An Al Qaeda affiliate launched an attack against Western-backed rebels in a key area of Syria, bolstering the terrorist group’s territorial holdings inside the war-torn country and giving more credence to the central theme of President Bashar al-Assad’s continued hold on power.
In an attack over the weekend, the Nusra Front, Al Qaeda’s Syrian affiliate, took over bases and seized US-supplied weapons from the Free Syrian Army’s 13th Division in Idlib, according to The Wall Street Journal.
And as the Nusra Front gains ground in rebel strongholds in Syria, Assad has pushed the narrative that his opposition is filled with terrorists and should be discounted.
For years, Assad has been positioning himself as the last bulwark against a total jihadist takeover of Syria, pointing to the advance of groups like the Nusra Front and ISIS (also known as the Islamic State, ISIL, or Daesh) as proof that the rebels that oppose him have a terrorist agenda.
It’s part of a simple strategy: Convince the West that he is fighting a war on terrorism while trying to destroy nationalist rebels trying to topple his regime.
The Nusra Front’s attack in Idlib, a northwest province of Syria that has a strong rebel presence, could bolster Assad’s narrative.
Abu Faisal — a Syrian aid worker who goes by a pseudonym and has been working with locals in Maaret al Nouman, the city where the fighting this weekend was centered — said the situation there is now “chaotic.”
Rebel losses to the Nusra Front could force a pivot on the ground. While in some cases moderate rebels collaborated with Nusra against the regime, Nusra attacks on rebels will end such agreements.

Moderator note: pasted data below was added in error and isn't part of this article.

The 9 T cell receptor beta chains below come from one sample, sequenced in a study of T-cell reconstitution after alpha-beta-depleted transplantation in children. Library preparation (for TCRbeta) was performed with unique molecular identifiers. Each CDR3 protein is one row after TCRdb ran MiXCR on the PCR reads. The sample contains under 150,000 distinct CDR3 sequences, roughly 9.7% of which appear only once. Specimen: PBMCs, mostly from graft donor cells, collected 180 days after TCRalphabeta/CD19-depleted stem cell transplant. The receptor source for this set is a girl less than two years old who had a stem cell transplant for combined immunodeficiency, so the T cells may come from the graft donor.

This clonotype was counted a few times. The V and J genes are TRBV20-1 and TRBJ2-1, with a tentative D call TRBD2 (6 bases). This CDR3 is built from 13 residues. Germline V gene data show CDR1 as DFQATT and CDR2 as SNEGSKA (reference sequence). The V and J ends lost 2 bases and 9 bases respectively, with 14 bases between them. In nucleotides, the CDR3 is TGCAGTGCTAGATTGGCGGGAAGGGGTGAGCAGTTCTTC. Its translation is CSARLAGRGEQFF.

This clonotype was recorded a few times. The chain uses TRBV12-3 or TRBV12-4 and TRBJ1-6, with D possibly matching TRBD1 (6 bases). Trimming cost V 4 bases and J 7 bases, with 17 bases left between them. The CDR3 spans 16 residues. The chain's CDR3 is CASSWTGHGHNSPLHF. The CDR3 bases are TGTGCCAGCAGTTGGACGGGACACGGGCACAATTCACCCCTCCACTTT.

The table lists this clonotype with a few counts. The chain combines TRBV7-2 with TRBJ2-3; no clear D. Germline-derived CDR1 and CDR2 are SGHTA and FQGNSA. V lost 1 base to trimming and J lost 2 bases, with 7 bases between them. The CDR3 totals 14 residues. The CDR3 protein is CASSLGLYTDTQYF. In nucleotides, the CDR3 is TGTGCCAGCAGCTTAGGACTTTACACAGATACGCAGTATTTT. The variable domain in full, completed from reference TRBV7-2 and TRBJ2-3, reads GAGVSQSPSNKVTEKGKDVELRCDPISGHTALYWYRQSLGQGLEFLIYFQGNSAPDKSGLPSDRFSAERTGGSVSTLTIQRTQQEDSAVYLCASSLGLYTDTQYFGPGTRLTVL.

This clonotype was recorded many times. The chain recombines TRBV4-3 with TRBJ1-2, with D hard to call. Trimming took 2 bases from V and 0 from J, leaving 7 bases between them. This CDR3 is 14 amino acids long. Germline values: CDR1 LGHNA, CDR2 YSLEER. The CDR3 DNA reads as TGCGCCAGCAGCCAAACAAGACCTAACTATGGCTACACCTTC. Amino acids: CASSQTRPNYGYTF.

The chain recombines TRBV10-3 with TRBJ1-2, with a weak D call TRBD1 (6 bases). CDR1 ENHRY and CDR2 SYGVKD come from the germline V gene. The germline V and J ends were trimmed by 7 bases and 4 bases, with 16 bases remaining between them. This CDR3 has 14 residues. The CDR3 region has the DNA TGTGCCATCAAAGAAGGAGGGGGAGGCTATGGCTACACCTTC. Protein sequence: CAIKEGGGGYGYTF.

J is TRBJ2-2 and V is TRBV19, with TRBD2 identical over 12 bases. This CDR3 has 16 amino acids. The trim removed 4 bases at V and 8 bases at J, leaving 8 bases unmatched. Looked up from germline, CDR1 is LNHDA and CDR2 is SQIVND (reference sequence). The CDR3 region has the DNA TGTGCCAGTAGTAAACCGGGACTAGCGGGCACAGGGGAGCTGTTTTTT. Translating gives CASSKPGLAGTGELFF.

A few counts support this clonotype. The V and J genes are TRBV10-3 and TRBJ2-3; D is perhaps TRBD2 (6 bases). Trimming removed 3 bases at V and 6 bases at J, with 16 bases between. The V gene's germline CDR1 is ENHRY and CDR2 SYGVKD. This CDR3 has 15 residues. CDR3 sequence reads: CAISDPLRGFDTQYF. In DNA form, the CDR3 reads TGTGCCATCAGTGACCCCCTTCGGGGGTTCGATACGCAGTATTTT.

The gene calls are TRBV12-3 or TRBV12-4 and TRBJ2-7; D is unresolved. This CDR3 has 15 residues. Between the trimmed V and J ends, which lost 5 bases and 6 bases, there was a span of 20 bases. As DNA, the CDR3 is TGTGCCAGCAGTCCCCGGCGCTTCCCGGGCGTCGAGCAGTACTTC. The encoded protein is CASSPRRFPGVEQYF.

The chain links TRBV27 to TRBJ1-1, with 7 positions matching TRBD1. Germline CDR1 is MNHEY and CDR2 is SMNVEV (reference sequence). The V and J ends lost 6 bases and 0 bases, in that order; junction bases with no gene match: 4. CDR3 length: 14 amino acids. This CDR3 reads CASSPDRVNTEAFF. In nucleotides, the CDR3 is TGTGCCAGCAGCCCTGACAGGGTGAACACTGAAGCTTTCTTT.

Faisal predicted that rebel groups are now headed toward “war” with the Nusra Front.
“In the long-run this is good because when Al Nusra is gone, their thuggery will be gone and the coalition won’t have any excuse to not fund moderates and it will destroy Assad’s ‘us or them’ narrative,” Faisal said, referring to the reluctance of the US-backed anti-ISIS coalition’s reluctance to throw more support behind the Syrian opposition.
But even if an escalated fight against the Nusra Front has the potential to wipe out the jihadists in Syria, it still could improve Assad’s bargaining chip at the expense of the opposition as peace talks between the regime and the opposition continue in Geneva, Switzerland.
“In the meantime this is great news for the regime and horrible news for Syrians on the ground,” he said. “The more territory Al Nusra controls, the more the ‘us or them’ narrative grows stronger and, ironically, the less support moderates get from the coalition.”
And the Nusra Front controlling more territory in areas that were previously held by rebels could lead to more bombing in these areas, where civilians still live.
Ahmed Alwan, a senior cleric in Maaret al Nouman, told The Journal that the Nusra Front wants to be the “paramount force” in Idlib.
This week marks the fifth anniversary of the Syrian civil war, which kicked off in 2011 with protests over Assad’s dictatorial rule. A tenuous ceasefire is in place while representatives from the regime and the opposition meet for peace talks in Switzerland. But since the Nusra Front is a designated terrorist group, it is not included in the ceasefire.
It’s not just the Nusra Front the Syrian opposition has to worry about, either. Russia has been bombing extensively in Syria since late last year, targeting mostly anti-Assad rebels under the guise of fighting terrorism. The airstrikes have weakened the opposition, which has ceded territory to the regime.
Russia announced on Monday that it would begin withdrawing ground troops in Syria this week, but it’s unclear how much that will change the situation on the ground, as airstrikes against rebels in the country are likely to continue.